Max Ernst on the rooftop of the Kasmin Gallery (New York)
On October 10th, Paul Kasmin Gallery (509 W 27th Street, New York) inaugurated a new exhibition space on its building’s rooftop with three monumental sculptures by Joel Shapiro. Named Kasmin Sculpture Garden, this suspended garden is designed to host temporary exhibits year round that can be seen from the High Line – a famous urban trail developed on the former railroad tracks of the Lower West Side subway.
The next exhibition includes three bronze sculptures by Max Ernst dating from the end of his career when he returned to France, first in Huismes (Indre-et-Loire) and then in Seillans (Var).
During the years Max Ernst lived in Huismes, the house was filled with works of all sorts. Many sculptures were scattered around the property grounds, in the courtyard, on the windows, the outside stairs, and the round stone table, still visible in the backyard. They transformed the place at times into a Lewis Caroll-like royal courtyard, at times into a simple farm courtyard from a Grimm brothers’ tale. All independent from each other, they remained on the ground or on a wall. 1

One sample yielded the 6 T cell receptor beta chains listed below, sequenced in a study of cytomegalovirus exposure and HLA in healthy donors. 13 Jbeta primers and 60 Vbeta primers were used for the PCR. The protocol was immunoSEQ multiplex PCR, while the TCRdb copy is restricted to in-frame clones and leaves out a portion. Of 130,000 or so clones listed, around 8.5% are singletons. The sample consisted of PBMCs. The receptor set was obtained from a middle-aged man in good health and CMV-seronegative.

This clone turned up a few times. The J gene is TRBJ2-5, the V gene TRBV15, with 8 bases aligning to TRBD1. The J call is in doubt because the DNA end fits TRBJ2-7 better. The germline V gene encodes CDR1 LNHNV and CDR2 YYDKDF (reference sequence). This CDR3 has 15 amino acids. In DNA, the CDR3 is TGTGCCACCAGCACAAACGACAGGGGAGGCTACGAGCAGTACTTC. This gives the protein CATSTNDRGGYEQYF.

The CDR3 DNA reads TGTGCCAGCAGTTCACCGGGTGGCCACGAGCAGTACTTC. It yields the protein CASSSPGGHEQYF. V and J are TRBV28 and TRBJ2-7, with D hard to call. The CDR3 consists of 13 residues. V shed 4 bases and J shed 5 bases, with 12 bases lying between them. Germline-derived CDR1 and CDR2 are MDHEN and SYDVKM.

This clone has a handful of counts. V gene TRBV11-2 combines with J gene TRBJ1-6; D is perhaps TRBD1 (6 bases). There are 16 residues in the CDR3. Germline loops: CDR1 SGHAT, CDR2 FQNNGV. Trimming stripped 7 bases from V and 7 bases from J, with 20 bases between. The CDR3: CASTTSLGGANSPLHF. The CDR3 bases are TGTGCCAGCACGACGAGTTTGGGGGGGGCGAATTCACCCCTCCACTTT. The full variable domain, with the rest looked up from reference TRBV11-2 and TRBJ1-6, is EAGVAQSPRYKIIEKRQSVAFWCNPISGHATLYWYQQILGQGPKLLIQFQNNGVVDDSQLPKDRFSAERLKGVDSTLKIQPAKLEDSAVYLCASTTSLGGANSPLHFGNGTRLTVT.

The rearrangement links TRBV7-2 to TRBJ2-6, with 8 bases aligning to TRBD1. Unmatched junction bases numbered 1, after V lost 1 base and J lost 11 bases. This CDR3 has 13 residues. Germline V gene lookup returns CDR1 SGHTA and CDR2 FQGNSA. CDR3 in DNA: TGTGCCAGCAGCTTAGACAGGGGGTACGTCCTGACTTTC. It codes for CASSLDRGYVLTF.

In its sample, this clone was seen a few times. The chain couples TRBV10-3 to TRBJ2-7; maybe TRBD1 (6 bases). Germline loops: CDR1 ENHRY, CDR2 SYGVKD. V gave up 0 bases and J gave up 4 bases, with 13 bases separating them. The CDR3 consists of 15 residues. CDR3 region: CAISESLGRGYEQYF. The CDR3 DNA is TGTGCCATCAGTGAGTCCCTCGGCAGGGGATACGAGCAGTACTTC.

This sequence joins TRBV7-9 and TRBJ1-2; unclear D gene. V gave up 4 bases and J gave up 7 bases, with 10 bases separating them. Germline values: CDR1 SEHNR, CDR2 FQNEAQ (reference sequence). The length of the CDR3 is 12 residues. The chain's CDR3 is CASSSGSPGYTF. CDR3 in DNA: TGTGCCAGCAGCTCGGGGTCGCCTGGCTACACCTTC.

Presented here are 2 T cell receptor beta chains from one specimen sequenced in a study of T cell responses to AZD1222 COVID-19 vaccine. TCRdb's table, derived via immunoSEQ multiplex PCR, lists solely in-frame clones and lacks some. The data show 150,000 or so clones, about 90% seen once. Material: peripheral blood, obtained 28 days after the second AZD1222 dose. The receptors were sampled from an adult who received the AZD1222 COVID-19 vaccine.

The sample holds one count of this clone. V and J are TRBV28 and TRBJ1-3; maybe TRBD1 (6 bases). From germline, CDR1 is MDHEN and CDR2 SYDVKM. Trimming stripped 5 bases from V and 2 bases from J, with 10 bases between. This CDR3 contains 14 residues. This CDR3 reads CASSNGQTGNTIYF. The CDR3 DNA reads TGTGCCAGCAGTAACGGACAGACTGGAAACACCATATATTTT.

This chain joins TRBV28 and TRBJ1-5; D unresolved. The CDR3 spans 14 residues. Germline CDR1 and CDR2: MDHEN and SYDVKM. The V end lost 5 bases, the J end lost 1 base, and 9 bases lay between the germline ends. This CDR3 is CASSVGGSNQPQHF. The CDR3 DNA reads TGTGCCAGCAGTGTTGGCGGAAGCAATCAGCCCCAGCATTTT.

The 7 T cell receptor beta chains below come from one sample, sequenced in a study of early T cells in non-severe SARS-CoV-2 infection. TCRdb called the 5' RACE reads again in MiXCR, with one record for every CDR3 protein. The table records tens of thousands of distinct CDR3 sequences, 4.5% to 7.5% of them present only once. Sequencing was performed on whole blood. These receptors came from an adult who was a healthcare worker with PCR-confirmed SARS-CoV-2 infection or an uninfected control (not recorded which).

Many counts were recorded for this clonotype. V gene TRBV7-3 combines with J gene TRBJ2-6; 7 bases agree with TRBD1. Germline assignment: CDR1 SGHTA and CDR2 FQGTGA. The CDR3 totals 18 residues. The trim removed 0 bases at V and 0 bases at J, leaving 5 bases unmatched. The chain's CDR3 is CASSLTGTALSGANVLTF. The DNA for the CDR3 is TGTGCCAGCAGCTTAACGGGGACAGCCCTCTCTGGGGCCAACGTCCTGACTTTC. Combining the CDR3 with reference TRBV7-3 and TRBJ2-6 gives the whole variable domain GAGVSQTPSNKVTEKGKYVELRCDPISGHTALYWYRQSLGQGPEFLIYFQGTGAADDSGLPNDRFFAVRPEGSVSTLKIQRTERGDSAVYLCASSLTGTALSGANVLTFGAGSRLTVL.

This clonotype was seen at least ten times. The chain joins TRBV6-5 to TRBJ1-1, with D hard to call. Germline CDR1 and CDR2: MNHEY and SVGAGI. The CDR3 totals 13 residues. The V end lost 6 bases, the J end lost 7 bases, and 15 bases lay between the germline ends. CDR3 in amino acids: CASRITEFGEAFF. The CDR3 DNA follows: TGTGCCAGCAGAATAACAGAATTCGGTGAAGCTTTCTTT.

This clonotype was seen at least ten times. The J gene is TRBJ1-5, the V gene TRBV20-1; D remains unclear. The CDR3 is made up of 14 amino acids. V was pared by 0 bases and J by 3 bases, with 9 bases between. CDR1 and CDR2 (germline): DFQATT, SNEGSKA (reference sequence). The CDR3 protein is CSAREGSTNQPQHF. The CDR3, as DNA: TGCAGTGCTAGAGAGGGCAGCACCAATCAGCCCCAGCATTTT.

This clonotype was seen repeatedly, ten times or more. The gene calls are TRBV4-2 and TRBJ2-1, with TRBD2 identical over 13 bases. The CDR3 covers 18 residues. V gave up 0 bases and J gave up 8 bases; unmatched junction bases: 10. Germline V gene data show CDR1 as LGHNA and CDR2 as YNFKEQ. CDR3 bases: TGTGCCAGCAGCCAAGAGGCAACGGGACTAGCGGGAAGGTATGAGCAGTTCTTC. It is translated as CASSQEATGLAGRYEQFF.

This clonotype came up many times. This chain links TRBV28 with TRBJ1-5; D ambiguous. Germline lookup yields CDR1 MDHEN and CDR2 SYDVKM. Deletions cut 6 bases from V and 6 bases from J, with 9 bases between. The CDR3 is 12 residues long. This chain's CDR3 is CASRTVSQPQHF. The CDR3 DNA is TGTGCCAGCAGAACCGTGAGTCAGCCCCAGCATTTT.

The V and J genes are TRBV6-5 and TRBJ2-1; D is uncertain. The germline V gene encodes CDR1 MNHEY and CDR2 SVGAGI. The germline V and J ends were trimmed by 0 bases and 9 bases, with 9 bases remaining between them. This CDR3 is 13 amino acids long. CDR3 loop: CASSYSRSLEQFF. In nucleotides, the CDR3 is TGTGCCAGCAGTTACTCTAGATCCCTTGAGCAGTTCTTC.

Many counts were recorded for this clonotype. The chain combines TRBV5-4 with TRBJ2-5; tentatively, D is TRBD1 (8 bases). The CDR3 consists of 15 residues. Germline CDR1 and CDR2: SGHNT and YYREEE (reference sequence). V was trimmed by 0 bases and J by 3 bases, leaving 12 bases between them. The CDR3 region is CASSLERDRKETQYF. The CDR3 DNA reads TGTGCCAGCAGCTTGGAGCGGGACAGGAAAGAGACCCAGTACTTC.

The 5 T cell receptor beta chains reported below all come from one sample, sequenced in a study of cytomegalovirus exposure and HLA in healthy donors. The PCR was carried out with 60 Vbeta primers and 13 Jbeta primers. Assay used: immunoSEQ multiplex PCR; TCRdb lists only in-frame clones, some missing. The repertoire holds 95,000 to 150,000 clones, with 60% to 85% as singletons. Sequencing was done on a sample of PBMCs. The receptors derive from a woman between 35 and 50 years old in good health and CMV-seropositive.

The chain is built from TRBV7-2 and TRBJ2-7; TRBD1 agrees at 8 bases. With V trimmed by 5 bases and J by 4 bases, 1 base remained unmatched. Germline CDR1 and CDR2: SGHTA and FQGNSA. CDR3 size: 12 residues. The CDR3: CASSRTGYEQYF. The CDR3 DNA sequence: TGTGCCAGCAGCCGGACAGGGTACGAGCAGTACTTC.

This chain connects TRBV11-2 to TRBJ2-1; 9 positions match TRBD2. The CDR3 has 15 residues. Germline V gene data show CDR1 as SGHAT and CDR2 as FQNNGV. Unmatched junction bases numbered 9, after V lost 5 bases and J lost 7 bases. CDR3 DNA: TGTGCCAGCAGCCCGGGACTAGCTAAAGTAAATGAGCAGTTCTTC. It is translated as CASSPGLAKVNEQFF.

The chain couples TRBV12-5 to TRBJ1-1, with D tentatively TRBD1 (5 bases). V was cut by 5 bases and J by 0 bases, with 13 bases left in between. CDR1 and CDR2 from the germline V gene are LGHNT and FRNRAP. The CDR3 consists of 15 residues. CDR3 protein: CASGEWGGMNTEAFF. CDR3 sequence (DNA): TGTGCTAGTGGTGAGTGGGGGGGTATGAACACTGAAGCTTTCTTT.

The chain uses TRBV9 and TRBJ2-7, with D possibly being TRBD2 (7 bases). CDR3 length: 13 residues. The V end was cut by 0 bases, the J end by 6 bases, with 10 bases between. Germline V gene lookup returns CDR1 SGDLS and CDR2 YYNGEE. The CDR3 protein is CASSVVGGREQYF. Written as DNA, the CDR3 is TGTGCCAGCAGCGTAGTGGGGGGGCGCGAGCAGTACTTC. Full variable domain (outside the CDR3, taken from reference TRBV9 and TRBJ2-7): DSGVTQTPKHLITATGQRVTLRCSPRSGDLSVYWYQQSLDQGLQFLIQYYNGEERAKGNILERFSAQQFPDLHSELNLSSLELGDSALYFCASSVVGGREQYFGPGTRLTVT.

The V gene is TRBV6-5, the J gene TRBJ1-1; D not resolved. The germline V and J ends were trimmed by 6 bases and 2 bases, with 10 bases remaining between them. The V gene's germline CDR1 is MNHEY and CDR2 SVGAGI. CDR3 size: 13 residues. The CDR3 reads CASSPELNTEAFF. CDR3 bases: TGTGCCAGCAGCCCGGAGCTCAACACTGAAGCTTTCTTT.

The outdoors is therefore a familiar environment for the three bronze sculptures. Le génie de la Bastille (1960), three meters high, plays the role of a protective totem in this small tribe of animal-like anthropomorphic creatures. In Grand grenouille (1967), Ernst uses visual elements of the bird and the frog, a recurring bestiary in his work, but he also integrates more geometric shapes, as in Big Brother (1967). The human and the animal cohabitate in the bountiful imagination, altogether fantastic and comical, that permeates Max Ernst’s entire work.
Kasmin Sculpture Garden
509 W 27th Street
New York, NY 10001
Visible from the High Line
From 24 janvier 2019
1 p. 44 from the Catalogue Max Ernst. Sculptures Maisons et Paysages, Centre Georges Pompidou, May 6 – July 27 1998.